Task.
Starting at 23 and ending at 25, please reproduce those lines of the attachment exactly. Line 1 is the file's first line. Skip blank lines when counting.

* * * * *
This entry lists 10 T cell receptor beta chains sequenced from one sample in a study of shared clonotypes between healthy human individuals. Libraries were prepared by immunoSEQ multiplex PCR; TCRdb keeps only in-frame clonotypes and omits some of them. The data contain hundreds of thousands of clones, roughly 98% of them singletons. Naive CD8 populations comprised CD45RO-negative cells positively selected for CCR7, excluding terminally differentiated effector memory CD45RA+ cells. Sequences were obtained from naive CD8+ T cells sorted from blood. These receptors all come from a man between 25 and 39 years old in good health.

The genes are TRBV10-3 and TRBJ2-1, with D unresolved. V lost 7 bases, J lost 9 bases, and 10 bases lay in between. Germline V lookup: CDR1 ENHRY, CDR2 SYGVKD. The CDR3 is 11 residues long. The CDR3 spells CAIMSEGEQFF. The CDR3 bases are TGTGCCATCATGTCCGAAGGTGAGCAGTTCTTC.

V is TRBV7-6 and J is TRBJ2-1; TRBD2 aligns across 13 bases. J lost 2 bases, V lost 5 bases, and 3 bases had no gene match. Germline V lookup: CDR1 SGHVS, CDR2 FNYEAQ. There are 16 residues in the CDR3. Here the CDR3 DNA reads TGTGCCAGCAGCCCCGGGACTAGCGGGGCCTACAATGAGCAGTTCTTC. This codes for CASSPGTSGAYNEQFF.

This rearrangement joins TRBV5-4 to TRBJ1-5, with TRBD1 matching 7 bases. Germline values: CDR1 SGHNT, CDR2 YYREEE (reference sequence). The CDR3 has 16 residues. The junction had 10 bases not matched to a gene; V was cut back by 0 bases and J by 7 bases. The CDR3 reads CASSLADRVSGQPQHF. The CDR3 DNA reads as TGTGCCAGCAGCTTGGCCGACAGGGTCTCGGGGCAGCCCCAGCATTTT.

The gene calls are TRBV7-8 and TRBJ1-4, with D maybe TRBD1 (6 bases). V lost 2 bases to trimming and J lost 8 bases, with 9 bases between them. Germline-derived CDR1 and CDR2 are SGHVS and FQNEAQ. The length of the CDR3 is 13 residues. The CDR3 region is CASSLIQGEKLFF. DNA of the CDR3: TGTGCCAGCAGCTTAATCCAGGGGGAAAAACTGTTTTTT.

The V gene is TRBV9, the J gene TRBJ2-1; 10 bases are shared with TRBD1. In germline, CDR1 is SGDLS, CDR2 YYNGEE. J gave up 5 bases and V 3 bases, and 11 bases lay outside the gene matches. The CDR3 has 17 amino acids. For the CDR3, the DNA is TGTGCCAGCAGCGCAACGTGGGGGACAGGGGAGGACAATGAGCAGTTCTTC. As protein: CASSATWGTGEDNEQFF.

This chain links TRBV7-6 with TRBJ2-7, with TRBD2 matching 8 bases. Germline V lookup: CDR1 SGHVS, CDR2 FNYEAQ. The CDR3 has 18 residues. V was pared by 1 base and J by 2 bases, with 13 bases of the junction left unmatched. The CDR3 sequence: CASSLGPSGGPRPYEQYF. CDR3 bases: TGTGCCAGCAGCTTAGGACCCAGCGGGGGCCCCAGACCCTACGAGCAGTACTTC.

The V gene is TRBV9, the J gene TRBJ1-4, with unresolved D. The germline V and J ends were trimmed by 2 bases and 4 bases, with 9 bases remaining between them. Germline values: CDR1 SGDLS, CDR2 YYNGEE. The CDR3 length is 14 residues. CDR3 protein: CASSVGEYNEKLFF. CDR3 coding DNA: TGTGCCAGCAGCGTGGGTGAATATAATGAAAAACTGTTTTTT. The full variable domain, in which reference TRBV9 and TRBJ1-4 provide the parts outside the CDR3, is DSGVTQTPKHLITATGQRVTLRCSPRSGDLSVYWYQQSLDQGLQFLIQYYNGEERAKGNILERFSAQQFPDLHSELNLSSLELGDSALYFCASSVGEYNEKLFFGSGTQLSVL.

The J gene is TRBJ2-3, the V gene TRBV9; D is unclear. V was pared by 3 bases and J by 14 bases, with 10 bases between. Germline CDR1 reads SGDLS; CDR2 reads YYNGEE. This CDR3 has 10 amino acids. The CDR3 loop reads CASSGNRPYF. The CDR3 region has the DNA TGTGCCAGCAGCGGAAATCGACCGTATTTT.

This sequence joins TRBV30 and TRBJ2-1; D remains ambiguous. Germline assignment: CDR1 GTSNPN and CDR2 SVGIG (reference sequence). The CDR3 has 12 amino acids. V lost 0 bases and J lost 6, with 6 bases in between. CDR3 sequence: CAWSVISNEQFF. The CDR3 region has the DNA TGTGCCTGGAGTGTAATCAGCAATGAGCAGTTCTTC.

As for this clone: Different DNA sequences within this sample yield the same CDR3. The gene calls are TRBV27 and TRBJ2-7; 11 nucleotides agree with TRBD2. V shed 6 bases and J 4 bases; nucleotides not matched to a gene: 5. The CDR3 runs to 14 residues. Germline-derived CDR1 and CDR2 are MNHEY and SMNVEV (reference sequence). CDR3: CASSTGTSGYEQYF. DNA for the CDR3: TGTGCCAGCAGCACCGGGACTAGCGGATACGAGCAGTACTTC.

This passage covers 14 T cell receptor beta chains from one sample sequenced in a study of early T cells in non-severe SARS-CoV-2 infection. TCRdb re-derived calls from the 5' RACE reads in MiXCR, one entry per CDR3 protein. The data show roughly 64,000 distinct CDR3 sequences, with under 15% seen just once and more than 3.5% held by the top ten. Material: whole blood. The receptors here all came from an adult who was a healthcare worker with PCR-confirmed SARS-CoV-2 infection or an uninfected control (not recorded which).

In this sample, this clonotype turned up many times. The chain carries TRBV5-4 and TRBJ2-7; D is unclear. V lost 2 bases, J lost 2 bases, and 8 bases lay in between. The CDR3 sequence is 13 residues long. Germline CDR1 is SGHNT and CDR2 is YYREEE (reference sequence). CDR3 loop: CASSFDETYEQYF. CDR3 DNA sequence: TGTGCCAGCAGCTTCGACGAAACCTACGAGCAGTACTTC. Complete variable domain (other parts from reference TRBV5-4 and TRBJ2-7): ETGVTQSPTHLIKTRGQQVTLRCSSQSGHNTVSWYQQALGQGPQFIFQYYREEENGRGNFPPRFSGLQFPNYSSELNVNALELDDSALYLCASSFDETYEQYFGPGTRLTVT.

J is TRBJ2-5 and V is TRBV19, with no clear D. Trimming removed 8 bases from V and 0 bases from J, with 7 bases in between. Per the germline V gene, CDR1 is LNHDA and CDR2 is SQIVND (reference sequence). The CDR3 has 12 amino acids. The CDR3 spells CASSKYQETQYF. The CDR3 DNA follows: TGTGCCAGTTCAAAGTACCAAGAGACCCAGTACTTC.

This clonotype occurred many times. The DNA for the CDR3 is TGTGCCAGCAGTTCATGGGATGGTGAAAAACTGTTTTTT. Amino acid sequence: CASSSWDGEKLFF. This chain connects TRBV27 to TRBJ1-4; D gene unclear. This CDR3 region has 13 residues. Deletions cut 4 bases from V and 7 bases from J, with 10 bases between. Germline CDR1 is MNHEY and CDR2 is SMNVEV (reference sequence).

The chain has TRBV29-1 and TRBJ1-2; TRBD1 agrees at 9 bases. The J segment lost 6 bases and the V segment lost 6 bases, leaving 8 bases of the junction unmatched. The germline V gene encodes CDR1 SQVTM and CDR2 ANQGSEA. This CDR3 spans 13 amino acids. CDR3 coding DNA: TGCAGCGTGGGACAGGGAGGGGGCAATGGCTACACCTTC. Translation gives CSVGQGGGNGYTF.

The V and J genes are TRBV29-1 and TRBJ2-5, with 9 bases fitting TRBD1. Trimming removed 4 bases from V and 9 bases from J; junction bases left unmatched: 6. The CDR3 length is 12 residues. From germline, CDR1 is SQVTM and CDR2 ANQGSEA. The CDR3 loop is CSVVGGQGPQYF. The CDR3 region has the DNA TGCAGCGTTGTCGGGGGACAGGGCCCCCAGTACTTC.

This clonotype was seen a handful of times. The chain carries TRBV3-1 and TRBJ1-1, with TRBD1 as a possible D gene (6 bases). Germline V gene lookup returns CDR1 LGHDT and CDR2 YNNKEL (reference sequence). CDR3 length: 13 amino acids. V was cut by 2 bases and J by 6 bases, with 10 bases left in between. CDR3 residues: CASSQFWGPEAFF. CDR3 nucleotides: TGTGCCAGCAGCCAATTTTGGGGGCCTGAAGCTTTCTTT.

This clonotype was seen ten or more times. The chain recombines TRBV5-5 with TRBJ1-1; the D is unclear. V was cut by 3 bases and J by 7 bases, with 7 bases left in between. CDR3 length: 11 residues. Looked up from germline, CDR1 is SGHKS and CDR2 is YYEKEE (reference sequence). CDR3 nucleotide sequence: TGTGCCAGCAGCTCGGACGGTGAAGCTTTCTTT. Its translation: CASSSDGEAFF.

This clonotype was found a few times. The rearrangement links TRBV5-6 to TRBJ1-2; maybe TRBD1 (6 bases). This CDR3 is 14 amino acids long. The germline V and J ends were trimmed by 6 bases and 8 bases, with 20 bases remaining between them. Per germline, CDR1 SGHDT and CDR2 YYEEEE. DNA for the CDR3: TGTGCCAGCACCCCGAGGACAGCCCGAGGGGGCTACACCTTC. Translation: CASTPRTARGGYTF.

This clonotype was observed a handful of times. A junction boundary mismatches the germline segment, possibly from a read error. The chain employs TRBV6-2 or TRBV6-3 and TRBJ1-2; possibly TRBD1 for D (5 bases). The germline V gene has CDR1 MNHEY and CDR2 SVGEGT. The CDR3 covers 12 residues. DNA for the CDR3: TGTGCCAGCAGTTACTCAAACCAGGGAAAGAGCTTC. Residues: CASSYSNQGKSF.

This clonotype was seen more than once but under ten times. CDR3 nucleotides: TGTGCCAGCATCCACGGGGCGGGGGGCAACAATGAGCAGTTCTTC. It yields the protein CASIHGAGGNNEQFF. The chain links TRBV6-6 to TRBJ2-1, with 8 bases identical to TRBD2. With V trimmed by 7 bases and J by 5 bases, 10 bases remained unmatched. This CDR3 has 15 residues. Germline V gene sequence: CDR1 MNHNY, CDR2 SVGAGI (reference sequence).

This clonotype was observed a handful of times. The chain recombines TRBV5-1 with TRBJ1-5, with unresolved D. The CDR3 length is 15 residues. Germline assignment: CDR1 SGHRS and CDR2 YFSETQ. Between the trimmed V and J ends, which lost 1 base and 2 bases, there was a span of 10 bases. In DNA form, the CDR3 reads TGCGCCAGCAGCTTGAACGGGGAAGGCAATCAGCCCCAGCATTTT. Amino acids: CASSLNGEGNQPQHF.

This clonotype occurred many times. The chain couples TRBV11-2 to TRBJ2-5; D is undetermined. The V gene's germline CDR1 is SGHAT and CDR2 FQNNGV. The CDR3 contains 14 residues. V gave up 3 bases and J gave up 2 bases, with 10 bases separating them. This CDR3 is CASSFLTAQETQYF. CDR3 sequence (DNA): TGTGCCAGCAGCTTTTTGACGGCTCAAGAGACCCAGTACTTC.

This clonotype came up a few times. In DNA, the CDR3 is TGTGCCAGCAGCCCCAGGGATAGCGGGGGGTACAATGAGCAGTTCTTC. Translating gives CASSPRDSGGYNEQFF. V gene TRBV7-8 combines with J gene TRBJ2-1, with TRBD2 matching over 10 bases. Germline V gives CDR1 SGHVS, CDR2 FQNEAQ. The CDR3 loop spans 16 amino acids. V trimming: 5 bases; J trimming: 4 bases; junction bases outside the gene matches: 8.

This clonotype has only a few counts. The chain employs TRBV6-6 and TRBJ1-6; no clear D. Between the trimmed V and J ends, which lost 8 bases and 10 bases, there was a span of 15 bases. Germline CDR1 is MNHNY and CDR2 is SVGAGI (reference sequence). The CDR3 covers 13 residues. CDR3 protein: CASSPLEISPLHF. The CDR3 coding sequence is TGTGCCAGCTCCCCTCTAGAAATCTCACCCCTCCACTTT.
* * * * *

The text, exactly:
This clonotype was observed a handful of times. The chain recombines TRBV5-1 with TRBJ1-5, with unresolved D. The CDR3 length is 15 residues. Germline assignment: CDR1 SGHRS and CDR2 YFSETQ. Between the trimmed V and J ends, which lost 1 base and 2 bases, there was a span of 10 bases. In DNA form, the CDR3 reads TGCGCCAGCAGCTTGAACGGGGAAGGCAATCAGCCCCAGCATTTT. Amino acids: CASSLNGEGNQPQHF.

This clonotype occurred many times. The chain couples TRBV11-2 to TRBJ2-5; D is undetermined. The V gene's germline CDR1 is SGHAT and CDR2 FQNNGV. The CDR3 contains 14 residues. V gave up 3 bases and J gave up 2 bases, with 10 bases separating them. This CDR3 is CASSFLTAQETQYF. CDR3 sequence (DNA): TGTGCCAGCAGCTTTTTGACGGCTCAAGAGACCCAGTACTTC.

This clonotype came up a few times. In DNA, the CDR3 is TGTGCCAGCAGCCCCAGGGATAGCGGGGGGTACAATGAGCAGTTCTTC. Translating gives CASSPRDSGGYNEQFF. V gene TRBV7-8 combines with J gene TRBJ2-1, with TRBD2 matching over 10 bases. Germline V gives CDR1 SGHVS, CDR2 FQNEAQ. The CDR3 loop spans 16 amino acids. V trimming: 5 bases; J trimming: 4 bases; junction bases outside the gene matches: 8.